Housman’s poem about fleeting happiness
Happiness doesn’t tend to stick around for long. As Dianna Wynne Jones put it, ‘Happiness isn’t a thing. You can’t go out and get it like a cup of tea. It’s the way you feel about things.’ But as Robert Frost observed, happiness makes up for in height what it lacks in length. A. E. Housman (1859-1936) was a poet of unhappiness (perhaps the English laureate of unhappiness), but in this short poem, he turns his attention to delight, remarking on how short-lived and rare it is:
Tarry, delight, so seldom met,
So sure to perish, tarry still;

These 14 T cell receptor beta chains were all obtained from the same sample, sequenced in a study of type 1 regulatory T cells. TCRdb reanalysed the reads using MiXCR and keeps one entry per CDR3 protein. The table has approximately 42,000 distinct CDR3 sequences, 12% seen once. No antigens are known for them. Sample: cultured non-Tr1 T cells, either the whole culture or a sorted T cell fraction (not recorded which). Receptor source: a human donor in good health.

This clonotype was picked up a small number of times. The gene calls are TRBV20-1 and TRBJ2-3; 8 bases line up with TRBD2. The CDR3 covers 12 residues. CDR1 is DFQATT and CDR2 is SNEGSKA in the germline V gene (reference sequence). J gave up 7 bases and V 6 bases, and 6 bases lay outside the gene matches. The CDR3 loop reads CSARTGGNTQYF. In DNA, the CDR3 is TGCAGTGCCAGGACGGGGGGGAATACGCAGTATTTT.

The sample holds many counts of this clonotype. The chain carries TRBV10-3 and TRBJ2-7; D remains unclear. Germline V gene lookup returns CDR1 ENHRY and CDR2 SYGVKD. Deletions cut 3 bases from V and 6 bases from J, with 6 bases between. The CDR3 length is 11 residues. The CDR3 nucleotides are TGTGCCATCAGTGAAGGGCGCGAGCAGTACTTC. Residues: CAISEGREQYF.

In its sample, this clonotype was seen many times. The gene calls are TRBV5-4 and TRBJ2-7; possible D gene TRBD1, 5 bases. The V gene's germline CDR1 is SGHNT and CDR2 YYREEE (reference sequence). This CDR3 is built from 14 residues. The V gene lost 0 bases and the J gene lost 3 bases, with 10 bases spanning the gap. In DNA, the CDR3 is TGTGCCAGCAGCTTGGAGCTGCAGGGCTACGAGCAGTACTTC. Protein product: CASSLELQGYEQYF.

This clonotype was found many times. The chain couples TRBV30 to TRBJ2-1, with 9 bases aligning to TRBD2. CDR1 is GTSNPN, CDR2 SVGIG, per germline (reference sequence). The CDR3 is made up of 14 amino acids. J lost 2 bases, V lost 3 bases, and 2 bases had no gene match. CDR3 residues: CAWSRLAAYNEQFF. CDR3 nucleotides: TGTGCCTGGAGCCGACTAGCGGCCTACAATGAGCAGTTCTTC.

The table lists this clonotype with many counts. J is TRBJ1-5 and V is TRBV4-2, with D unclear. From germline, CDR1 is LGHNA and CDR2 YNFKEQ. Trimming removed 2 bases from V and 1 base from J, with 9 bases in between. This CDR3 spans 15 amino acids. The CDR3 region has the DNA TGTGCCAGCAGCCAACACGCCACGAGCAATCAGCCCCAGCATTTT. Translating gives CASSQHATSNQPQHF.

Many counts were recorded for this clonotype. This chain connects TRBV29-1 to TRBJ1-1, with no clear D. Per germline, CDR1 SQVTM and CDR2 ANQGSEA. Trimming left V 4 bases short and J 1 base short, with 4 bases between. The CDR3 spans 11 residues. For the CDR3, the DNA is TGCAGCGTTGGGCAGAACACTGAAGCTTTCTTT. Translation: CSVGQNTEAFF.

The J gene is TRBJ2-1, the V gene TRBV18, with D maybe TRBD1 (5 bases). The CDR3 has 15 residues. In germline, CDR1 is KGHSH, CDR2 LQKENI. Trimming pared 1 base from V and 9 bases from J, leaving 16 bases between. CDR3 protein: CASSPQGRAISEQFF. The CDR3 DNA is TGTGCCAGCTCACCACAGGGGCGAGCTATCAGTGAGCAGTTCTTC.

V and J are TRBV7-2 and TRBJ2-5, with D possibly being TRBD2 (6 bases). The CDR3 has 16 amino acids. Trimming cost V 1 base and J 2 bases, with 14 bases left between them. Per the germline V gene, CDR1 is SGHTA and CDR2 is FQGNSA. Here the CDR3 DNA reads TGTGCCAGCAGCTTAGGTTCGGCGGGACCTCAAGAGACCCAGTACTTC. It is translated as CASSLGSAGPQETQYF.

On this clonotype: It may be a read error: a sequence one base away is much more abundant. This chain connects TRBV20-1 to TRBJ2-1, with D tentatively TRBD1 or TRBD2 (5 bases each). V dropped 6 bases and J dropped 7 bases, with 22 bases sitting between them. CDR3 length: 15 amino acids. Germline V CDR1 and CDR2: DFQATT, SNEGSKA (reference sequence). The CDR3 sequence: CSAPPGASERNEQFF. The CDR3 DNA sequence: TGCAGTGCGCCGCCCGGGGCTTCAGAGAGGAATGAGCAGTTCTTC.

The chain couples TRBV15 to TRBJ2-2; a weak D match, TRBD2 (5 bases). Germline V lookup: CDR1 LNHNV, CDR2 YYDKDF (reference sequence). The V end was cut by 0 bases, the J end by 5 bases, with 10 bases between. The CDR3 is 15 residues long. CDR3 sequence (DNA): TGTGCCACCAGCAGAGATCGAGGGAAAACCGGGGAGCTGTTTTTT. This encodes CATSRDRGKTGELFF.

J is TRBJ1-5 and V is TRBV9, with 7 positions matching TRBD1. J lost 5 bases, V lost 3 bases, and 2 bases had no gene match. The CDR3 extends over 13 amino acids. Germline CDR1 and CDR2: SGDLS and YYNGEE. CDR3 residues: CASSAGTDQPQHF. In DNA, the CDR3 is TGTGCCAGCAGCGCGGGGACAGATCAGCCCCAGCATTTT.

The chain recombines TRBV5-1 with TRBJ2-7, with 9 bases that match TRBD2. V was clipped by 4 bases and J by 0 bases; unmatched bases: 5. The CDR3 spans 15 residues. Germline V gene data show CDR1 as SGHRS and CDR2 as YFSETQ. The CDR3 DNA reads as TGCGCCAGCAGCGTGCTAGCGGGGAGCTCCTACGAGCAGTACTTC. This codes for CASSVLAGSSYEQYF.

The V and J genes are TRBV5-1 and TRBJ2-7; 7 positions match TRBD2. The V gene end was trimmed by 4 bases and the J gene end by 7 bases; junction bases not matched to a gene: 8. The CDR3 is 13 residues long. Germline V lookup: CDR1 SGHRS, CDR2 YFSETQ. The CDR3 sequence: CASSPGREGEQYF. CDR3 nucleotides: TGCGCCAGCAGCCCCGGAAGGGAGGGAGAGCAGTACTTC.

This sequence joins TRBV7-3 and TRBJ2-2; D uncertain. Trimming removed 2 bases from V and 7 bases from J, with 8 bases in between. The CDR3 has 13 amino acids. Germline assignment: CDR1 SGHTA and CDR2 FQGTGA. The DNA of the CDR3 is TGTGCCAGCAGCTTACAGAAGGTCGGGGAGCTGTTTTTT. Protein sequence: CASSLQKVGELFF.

Forbear to cease or languish yet,
Though soon you must and will.
By Sestos town, in Hero’s tower,
On Hero’s heart Leander lies;
The signal torch has burned its hour
And sputters as it dies.
Beneath him, in the nighted firth,
Between two continents complain Read the rest of this entry
A short analysis of a classic autumnal poem by A. E. Housman (1859-1936)
Much of A. E. Housman’s poetry requires no analysis or criticism; its meaning is plain enough to the reader. But the following poem, poem VIII from the posthumously published More Poems (1936) – sometimes known by its first line, ‘Give me a land of boughs in leaf’ – is a particularly fine example of Housman’s style and a brief analysis of it may help to elucidate some of its subtler effects.
Give me a land of boughs in leaf,
A land of trees that stand;
Where trees are fallen, there is grief;
I love no leafless land. Read the rest of this entry